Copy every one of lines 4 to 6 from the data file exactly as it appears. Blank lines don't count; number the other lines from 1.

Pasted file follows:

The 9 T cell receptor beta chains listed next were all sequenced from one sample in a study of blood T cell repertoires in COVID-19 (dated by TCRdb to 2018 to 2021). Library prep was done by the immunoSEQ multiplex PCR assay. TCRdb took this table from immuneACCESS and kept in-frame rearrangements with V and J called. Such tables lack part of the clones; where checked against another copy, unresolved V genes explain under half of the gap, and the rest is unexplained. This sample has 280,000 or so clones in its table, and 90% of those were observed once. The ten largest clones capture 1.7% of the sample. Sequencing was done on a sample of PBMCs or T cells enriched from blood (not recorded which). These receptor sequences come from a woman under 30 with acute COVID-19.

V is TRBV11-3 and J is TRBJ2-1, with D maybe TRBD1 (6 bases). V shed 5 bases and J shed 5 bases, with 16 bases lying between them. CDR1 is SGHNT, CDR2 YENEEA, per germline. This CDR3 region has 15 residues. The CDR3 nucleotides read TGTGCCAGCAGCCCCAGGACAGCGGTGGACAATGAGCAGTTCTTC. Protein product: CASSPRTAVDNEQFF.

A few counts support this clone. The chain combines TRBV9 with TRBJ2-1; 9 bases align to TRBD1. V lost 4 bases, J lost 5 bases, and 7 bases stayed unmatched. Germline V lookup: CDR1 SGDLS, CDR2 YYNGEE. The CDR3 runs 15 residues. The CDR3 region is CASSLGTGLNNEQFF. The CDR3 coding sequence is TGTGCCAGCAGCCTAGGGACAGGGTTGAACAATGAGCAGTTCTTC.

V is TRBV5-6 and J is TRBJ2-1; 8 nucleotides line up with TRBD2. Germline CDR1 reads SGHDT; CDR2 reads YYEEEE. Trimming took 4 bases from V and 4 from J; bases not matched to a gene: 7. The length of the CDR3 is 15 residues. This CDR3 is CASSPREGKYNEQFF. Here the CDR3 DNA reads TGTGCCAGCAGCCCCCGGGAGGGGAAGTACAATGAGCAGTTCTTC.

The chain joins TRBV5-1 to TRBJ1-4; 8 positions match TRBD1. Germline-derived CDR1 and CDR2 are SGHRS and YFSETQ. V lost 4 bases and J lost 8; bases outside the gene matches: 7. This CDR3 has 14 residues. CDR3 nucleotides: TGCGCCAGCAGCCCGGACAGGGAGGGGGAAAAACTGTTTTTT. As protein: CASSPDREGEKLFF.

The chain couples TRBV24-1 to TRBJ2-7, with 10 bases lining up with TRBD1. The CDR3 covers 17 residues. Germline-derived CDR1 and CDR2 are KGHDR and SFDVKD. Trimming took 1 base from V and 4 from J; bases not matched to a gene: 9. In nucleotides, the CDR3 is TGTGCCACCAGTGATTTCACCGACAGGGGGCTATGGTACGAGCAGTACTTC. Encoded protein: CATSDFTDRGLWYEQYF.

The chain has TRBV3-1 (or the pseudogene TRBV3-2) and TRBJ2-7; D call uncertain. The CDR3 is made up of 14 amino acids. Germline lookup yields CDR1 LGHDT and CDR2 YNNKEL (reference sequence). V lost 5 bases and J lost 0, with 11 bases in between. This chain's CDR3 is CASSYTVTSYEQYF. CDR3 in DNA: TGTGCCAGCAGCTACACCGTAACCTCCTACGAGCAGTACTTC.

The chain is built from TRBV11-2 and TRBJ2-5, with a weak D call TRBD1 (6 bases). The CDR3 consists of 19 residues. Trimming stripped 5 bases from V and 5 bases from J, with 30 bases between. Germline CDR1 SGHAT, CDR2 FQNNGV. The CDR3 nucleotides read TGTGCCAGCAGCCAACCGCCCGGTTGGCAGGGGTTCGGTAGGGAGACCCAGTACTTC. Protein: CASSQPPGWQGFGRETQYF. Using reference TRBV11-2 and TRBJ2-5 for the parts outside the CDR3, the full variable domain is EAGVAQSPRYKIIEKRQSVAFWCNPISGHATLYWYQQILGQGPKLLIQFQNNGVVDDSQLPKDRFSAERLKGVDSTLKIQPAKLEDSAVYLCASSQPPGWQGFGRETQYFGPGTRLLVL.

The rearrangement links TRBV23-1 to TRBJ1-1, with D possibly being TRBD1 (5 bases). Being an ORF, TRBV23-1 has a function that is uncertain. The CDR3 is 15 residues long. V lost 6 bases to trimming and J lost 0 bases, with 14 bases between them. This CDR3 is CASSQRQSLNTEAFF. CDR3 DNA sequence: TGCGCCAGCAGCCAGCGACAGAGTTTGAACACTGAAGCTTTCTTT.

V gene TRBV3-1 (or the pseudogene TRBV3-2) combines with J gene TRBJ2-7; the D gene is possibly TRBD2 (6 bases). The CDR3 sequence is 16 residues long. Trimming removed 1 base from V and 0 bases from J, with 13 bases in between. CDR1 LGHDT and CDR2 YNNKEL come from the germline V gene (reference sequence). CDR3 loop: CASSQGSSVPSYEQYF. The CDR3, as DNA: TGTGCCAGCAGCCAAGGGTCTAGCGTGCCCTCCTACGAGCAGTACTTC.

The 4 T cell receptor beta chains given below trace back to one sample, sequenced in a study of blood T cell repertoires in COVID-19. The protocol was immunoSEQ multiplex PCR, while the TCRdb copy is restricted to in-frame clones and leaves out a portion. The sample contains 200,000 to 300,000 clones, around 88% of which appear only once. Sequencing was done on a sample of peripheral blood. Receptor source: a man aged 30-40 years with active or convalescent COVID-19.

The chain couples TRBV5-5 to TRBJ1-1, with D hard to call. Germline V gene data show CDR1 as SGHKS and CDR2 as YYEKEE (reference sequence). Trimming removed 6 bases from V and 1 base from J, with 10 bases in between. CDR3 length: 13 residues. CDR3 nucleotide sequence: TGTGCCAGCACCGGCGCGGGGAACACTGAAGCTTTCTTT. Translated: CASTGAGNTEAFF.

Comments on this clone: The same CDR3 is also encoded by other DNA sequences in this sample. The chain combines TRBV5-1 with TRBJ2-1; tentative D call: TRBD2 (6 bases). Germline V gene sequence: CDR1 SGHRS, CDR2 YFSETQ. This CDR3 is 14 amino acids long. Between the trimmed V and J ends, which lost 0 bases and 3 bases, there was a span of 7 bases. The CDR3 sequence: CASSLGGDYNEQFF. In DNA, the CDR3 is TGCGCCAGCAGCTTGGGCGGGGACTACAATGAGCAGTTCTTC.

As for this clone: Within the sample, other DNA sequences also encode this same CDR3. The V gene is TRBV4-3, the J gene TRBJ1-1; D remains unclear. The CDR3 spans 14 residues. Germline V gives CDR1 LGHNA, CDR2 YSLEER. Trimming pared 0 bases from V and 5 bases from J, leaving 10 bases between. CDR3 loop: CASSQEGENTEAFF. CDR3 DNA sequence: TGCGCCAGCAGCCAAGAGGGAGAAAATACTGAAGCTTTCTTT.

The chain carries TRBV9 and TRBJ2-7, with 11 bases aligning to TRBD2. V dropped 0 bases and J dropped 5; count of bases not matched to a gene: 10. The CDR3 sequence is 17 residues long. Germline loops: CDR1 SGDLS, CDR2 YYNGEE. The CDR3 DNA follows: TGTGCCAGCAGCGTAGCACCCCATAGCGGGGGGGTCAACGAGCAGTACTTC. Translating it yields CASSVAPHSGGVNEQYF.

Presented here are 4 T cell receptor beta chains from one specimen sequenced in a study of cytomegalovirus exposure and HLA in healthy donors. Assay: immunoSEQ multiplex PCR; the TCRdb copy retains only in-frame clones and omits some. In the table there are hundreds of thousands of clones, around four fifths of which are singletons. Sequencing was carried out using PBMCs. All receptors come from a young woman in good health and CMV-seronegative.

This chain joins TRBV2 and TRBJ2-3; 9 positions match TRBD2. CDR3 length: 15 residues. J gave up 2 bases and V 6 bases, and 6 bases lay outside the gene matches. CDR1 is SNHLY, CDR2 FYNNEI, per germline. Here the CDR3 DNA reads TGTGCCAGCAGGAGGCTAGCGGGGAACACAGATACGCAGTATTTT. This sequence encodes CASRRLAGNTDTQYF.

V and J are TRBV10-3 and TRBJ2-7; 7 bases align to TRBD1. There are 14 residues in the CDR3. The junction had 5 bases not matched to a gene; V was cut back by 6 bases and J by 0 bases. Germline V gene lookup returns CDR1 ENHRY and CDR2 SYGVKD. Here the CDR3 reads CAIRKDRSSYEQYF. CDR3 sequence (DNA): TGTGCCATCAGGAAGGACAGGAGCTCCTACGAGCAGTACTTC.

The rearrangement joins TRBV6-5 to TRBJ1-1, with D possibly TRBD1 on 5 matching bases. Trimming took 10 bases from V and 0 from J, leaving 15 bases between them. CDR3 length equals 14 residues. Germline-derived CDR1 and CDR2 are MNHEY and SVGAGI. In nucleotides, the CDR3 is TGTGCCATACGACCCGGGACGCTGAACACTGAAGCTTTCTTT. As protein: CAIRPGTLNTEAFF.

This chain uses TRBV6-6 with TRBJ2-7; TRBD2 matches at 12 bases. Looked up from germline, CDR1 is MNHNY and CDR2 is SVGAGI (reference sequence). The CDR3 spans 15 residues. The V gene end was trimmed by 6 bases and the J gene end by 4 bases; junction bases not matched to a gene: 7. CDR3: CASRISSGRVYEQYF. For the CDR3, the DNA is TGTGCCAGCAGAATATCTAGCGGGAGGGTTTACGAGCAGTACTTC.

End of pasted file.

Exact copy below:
V is TRBV5-6 and J is TRBJ2-1; 8 nucleotides line up with TRBD2. Germline CDR1 reads SGHDT; CDR2 reads YYEEEE. Trimming took 4 bases from V and 4 from J; bases not matched to a gene: 7. The length of the CDR3 is 15 residues. This CDR3 is CASSPREGKYNEQFF. Here the CDR3 DNA reads TGTGCCAGCAGCCCCCGGGAGGGGAAGTACAATGAGCAGTTCTTC.

The chain joins TRBV5-1 to TRBJ1-4; 8 positions match TRBD1. Germline-derived CDR1 and CDR2 are SGHRS and YFSETQ. V lost 4 bases and J lost 8; bases outside the gene matches: 7. This CDR3 has 14 residues. CDR3 nucleotides: TGCGCCAGCAGCCCGGACAGGGAGGGGGAAAAACTGTTTTTT. As protein: CASSPDREGEKLFF.

The chain couples TRBV24-1 to TRBJ2-7, with 10 bases lining up with TRBD1. The CDR3 covers 17 residues. Germline-derived CDR1 and CDR2 are KGHDR and SFDVKD. Trimming took 1 base from V and 4 from J; bases not matched to a gene: 9. In nucleotides, the CDR3 is TGTGCCACCAGTGATTTCACCGACAGGGGGCTATGGTACGAGCAGTACTTC. Encoded protein: CATSDFTDRGLWYEQYF.